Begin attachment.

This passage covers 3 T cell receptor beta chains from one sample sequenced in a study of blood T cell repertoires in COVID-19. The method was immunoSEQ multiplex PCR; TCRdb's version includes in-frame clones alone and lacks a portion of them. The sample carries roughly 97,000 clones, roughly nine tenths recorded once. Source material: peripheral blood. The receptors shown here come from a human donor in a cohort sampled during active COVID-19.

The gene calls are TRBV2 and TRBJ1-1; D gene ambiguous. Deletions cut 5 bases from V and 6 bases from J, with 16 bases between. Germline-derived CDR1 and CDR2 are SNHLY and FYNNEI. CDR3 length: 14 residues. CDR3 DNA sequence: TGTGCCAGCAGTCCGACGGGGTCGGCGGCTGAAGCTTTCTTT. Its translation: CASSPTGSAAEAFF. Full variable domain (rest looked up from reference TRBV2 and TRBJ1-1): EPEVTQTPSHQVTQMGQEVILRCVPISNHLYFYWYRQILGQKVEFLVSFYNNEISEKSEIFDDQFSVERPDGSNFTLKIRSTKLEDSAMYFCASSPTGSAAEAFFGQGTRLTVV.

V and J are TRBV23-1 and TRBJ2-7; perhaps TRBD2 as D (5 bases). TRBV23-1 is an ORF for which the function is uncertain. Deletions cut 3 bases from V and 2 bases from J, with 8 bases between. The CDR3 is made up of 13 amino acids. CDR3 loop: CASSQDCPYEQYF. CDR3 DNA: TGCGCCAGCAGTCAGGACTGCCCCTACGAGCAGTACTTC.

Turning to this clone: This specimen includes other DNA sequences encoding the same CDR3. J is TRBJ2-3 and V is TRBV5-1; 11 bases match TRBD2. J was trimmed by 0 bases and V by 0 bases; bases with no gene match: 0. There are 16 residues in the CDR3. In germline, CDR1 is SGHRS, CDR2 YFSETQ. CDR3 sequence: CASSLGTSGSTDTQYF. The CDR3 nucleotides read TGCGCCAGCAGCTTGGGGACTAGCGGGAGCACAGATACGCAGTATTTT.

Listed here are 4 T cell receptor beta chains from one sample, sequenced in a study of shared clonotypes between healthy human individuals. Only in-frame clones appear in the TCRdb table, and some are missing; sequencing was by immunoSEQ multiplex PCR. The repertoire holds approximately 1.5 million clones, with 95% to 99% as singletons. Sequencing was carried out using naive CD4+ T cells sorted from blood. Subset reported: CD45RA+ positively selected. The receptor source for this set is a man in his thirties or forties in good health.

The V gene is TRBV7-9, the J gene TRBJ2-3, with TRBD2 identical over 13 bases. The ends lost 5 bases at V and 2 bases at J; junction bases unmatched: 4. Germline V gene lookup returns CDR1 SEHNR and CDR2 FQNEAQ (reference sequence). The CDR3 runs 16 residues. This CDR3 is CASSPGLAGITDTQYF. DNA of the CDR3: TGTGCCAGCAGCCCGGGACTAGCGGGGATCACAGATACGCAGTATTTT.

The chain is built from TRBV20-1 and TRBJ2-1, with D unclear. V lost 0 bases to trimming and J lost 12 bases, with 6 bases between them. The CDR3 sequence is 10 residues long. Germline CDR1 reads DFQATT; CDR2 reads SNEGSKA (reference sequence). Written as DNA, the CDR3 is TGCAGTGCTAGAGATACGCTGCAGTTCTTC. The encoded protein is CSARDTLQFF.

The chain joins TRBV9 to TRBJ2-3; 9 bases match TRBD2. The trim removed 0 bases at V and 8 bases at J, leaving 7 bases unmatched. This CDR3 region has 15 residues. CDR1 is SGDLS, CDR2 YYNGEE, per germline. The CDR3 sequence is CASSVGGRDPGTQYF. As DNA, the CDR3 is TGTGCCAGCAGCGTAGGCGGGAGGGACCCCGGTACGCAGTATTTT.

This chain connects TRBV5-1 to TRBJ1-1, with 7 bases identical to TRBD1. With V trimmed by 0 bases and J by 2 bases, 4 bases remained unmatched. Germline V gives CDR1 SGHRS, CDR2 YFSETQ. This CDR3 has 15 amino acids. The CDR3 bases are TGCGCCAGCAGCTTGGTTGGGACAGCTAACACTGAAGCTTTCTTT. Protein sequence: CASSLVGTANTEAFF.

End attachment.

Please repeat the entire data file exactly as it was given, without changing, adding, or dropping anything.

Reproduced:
This passage covers 3 T cell receptor beta chains from one sample sequenced in a study of blood T cell repertoires in COVID-19. The method was immunoSEQ multiplex PCR; TCRdb's version includes in-frame clones alone and lacks a portion of them. The sample carries roughly 97,000 clones, roughly nine tenths recorded once. Source material: peripheral blood. The receptors shown here come from a human donor in a cohort sampled during active COVID-19.

The gene calls are TRBV2 and TRBJ1-1; D gene ambiguous. Deletions cut 5 bases from V and 6 bases from J, with 16 bases between. Germline-derived CDR1 and CDR2 are SNHLY and FYNNEI. CDR3 length: 14 residues. CDR3 DNA sequence: TGTGCCAGCAGTCCGACGGGGTCGGCGGCTGAAGCTTTCTTT. Its translation: CASSPTGSAAEAFF. Full variable domain (rest looked up from reference TRBV2 and TRBJ1-1): EPEVTQTPSHQVTQMGQEVILRCVPISNHLYFYWYRQILGQKVEFLVSFYNNEISEKSEIFDDQFSVERPDGSNFTLKIRSTKLEDSAMYFCASSPTGSAAEAFFGQGTRLTVV.

V and J are TRBV23-1 and TRBJ2-7; perhaps TRBD2 as D (5 bases). TRBV23-1 is an ORF for which the function is uncertain. Deletions cut 3 bases from V and 2 bases from J, with 8 bases between. The CDR3 is made up of 13 amino acids. CDR3 loop: CASSQDCPYEQYF. CDR3 DNA: TGCGCCAGCAGTCAGGACTGCCCCTACGAGCAGTACTTC.

Turning to this clone: This specimen includes other DNA sequences encoding the same CDR3. J is TRBJ2-3 and V is TRBV5-1; 11 bases match TRBD2. J was trimmed by 0 bases and V by 0 bases; bases with no gene match: 0. There are 16 residues in the CDR3. In germline, CDR1 is SGHRS, CDR2 YFSETQ. CDR3 sequence: CASSLGTSGSTDTQYF. The CDR3 nucleotides read TGCGCCAGCAGCTTGGGGACTAGCGGGAGCACAGATACGCAGTATTTT.

Listed here are 4 T cell receptor beta chains from one sample, sequenced in a study of shared clonotypes between healthy human individuals. Only in-frame clones appear in the TCRdb table, and some are missing; sequencing was by immunoSEQ multiplex PCR. The repertoire holds approximately 1.5 million clones, with 95% to 99% as singletons. Sequencing was carried out using naive CD4+ T cells sorted from blood. Subset reported: CD45RA+ positively selected. The receptor source for this set is a man in his thirties or forties in good health.

The V gene is TRBV7-9, the J gene TRBJ2-3, with TRBD2 identical over 13 bases. The ends lost 5 bases at V and 2 bases at J; junction bases unmatched: 4. Germline V gene lookup returns CDR1 SEHNR and CDR2 FQNEAQ (reference sequence). The CDR3 runs 16 residues. This CDR3 is CASSPGLAGITDTQYF. DNA of the CDR3: TGTGCCAGCAGCCCGGGACTAGCGGGGATCACAGATACGCAGTATTTT.

The chain is built from TRBV20-1 and TRBJ2-1, with D unclear. V lost 0 bases to trimming and J lost 12 bases, with 6 bases between them. The CDR3 sequence is 10 residues long. Germline CDR1 reads DFQATT; CDR2 reads SNEGSKA (reference sequence). Written as DNA, the CDR3 is TGCAGTGCTAGAGATACGCTGCAGTTCTTC. The encoded protein is CSARDTLQFF.

The chain joins TRBV9 to TRBJ2-3; 9 bases match TRBD2. The trim removed 0 bases at V and 8 bases at J, leaving 7 bases unmatched. This CDR3 region has 15 residues. CDR1 is SGDLS, CDR2 YYNGEE, per germline. The CDR3 sequence is CASSVGGRDPGTQYF. As DNA, the CDR3 is TGTGCCAGCAGCGTAGGCGGGAGGGACCCCGGTACGCAGTATTTT.

This chain connects TRBV5-1 to TRBJ1-1, with 7 bases identical to TRBD1. With V trimmed by 0 bases and J by 2 bases, 4 bases remained unmatched. Germline V gives CDR1 SGHRS, CDR2 YFSETQ. This CDR3 has 15 amino acids. The CDR3 bases are TGCGCCAGCAGCTTGGTTGGGACAGCTAACACTGAAGCTTTCTTT. Protein sequence: CASSLVGTANTEAFF.